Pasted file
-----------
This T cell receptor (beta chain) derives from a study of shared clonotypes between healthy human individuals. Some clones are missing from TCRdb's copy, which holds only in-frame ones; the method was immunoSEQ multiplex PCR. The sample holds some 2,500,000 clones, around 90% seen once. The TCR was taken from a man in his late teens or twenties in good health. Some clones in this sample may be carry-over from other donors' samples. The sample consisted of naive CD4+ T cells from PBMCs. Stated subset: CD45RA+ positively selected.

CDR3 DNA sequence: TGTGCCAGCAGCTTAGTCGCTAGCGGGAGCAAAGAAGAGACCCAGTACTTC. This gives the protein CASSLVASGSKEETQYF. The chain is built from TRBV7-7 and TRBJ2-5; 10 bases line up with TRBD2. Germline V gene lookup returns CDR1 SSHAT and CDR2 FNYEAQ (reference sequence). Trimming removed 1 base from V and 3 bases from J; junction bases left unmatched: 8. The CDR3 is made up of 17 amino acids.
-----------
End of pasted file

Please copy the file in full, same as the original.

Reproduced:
This T cell receptor (beta chain) derives from a study of shared clonotypes between healthy human individuals. Some clones are missing from TCRdb's copy, which holds only in-frame ones; the method was immunoSEQ multiplex PCR. The sample holds some 2,500,000 clones, around 90% seen once. The TCR was taken from a man in his late teens or twenties in good health. Some clones in this sample may be carry-over from other donors' samples. The sample consisted of naive CD4+ T cells from PBMCs. Stated subset: CD45RA+ positively selected.

CDR3 DNA sequence: TGTGCCAGCAGCTTAGTCGCTAGCGGGAGCAAAGAAGAGACCCAGTACTTC. This gives the protein CASSLVASGSKEETQYF. The chain is built from TRBV7-7 and TRBJ2-5; 10 bases line up with TRBD2. Germline V gene lookup returns CDR1 SSHAT and CDR2 FNYEAQ (reference sequence). Trimming removed 1 base from V and 3 bases from J; junction bases left unmatched: 8. The CDR3 is made up of 17 amino acids.